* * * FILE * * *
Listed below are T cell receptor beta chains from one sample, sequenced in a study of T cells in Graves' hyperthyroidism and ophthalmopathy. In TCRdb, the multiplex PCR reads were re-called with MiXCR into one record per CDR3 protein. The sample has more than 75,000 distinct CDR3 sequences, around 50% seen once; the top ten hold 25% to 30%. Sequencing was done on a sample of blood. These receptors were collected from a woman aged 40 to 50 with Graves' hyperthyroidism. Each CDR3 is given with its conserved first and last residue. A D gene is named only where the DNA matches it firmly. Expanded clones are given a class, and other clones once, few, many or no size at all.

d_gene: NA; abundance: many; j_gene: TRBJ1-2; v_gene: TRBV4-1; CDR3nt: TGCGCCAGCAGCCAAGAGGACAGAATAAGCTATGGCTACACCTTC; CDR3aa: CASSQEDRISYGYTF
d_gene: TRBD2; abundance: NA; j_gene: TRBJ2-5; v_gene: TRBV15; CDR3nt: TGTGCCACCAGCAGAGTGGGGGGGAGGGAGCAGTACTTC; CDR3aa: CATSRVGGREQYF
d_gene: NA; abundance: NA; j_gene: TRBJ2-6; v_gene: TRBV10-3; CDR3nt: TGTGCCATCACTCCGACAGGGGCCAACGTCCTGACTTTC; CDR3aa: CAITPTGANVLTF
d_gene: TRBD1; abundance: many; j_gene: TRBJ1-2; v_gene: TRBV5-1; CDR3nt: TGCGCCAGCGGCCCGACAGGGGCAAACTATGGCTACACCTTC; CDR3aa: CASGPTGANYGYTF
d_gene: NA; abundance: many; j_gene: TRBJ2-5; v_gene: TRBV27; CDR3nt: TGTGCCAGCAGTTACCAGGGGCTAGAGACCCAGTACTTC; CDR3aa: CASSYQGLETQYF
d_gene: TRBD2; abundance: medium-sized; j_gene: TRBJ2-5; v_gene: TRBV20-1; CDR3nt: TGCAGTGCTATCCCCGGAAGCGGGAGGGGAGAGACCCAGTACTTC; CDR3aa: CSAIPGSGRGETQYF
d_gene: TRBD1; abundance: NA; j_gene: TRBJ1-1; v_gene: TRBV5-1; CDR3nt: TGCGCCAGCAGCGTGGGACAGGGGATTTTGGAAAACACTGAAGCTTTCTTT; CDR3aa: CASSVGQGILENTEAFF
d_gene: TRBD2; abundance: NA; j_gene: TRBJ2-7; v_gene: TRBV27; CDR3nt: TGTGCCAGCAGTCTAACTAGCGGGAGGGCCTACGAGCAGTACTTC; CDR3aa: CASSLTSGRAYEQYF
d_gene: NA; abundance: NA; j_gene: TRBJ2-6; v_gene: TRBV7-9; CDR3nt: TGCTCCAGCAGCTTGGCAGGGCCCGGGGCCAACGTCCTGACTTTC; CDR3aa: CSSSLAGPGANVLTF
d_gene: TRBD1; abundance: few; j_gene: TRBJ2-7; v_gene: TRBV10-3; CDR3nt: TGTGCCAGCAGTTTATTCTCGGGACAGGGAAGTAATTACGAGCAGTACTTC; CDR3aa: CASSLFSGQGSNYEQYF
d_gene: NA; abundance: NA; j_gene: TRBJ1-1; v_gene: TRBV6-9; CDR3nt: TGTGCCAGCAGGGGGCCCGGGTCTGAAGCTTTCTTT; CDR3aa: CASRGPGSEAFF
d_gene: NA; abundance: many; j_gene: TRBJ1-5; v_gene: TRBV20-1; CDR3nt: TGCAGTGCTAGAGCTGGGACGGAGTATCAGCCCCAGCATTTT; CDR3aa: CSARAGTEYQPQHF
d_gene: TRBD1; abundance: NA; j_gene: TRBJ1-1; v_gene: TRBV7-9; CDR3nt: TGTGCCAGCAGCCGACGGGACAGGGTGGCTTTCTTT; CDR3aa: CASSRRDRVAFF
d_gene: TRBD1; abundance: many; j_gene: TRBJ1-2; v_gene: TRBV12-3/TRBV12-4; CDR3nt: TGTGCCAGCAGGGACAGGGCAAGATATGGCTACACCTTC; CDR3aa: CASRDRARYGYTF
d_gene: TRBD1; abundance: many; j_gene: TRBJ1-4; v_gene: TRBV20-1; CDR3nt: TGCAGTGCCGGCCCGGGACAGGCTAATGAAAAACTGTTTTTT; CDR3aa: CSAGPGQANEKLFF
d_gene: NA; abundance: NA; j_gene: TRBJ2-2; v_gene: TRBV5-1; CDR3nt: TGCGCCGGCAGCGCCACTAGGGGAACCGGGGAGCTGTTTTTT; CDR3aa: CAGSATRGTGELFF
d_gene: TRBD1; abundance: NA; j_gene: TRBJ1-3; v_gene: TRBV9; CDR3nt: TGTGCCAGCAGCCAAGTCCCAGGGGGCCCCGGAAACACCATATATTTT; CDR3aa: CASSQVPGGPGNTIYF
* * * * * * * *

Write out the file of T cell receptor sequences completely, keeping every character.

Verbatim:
Listed below are T cell receptor beta chains from one sample, sequenced in a study of T cells in Graves' hyperthyroidism and ophthalmopathy. In TCRdb, the multiplex PCR reads were re-called with MiXCR into one record per CDR3 protein. The sample has more than 75,000 distinct CDR3 sequences, around 50% seen once; the top ten hold 25% to 30%. Sequencing was done on a sample of blood. These receptors were collected from a woman aged 40 to 50 with Graves' hyperthyroidism. Each CDR3 is given with its conserved first and last residue. A D gene is named only where the DNA matches it firmly. Expanded clones are given a class, and other clones once, few, many or no size at all.

d_gene: NA; abundance: many; j_gene: TRBJ1-2; v_gene: TRBV4-1; CDR3nt: TGCGCCAGCAGCCAAGAGGACAGAATAAGCTATGGCTACACCTTC; CDR3aa: CASSQEDRISYGYTF
d_gene: TRBD2; abundance: NA; j_gene: TRBJ2-5; v_gene: TRBV15; CDR3nt: TGTGCCACCAGCAGAGTGGGGGGGAGGGAGCAGTACTTC; CDR3aa: CATSRVGGREQYF
d_gene: NA; abundance: NA; j_gene: TRBJ2-6; v_gene: TRBV10-3; CDR3nt: TGTGCCATCACTCCGACAGGGGCCAACGTCCTGACTTTC; CDR3aa: CAITPTGANVLTF
d_gene: TRBD1; abundance: many; j_gene: TRBJ1-2; v_gene: TRBV5-1; CDR3nt: TGCGCCAGCGGCCCGACAGGGGCAAACTATGGCTACACCTTC; CDR3aa: CASGPTGANYGYTF
d_gene: NA; abundance: many; j_gene: TRBJ2-5; v_gene: TRBV27; CDR3nt: TGTGCCAGCAGTTACCAGGGGCTAGAGACCCAGTACTTC; CDR3aa: CASSYQGLETQYF
d_gene: TRBD2; abundance: medium-sized; j_gene: TRBJ2-5; v_gene: TRBV20-1; CDR3nt: TGCAGTGCTATCCCCGGAAGCGGGAGGGGAGAGACCCAGTACTTC; CDR3aa: CSAIPGSGRGETQYF
d_gene: TRBD1; abundance: NA; j_gene: TRBJ1-1; v_gene: TRBV5-1; CDR3nt: TGCGCCAGCAGCGTGGGACAGGGGATTTTGGAAAACACTGAAGCTTTCTTT; CDR3aa: CASSVGQGILENTEAFF
d_gene: TRBD2; abundance: NA; j_gene: TRBJ2-7; v_gene: TRBV27; CDR3nt: TGTGCCAGCAGTCTAACTAGCGGGAGGGCCTACGAGCAGTACTTC; CDR3aa: CASSLTSGRAYEQYF
d_gene: NA; abundance: NA; j_gene: TRBJ2-6; v_gene: TRBV7-9; CDR3nt: TGCTCCAGCAGCTTGGCAGGGCCCGGGGCCAACGTCCTGACTTTC; CDR3aa: CSSSLAGPGANVLTF
d_gene: TRBD1; abundance: few; j_gene: TRBJ2-7; v_gene: TRBV10-3; CDR3nt: TGTGCCAGCAGTTTATTCTCGGGACAGGGAAGTAATTACGAGCAGTACTTC; CDR3aa: CASSLFSGQGSNYEQYF
d_gene: NA; abundance: NA; j_gene: TRBJ1-1; v_gene: TRBV6-9; CDR3nt: TGTGCCAGCAGGGGGCCCGGGTCTGAAGCTTTCTTT; CDR3aa: CASRGPGSEAFF
d_gene: NA; abundance: many; j_gene: TRBJ1-5; v_gene: TRBV20-1; CDR3nt: TGCAGTGCTAGAGCTGGGACGGAGTATCAGCCCCAGCATTTT; CDR3aa: CSARAGTEYQPQHF
d_gene: TRBD1; abundance: NA; j_gene: TRBJ1-1; v_gene: TRBV7-9; CDR3nt: TGTGCCAGCAGCCGACGGGACAGGGTGGCTTTCTTT; CDR3aa: CASSRRDRVAFF
d_gene: TRBD1; abundance: many; j_gene: TRBJ1-2; v_gene: TRBV12-3/TRBV12-4; CDR3nt: TGTGCCAGCAGGGACAGGGCAAGATATGGCTACACCTTC; CDR3aa: CASRDRARYGYTF
d_gene: TRBD1; abundance: many; j_gene: TRBJ1-4; v_gene: TRBV20-1; CDR3nt: TGCAGTGCCGGCCCGGGACAGGCTAATGAAAAACTGTTTTTT; CDR3aa: CSAGPGQANEKLFF
d_gene: NA; abundance: NA; j_gene: TRBJ2-2; v_gene: TRBV5-1; CDR3nt: TGCGCCGGCAGCGCCACTAGGGGAACCGGGGAGCTGTTTTTT; CDR3aa: CAGSATRGTGELFF
d_gene: TRBD1; abundance: NA; j_gene: TRBJ1-3; v_gene: TRBV9; CDR3nt: TGTGCCAGCAGCCAAGTCCCAGGGGGCCCCGGAAACACCATATATTTT; CDR3aa: CASSQVPGGPGNTIYF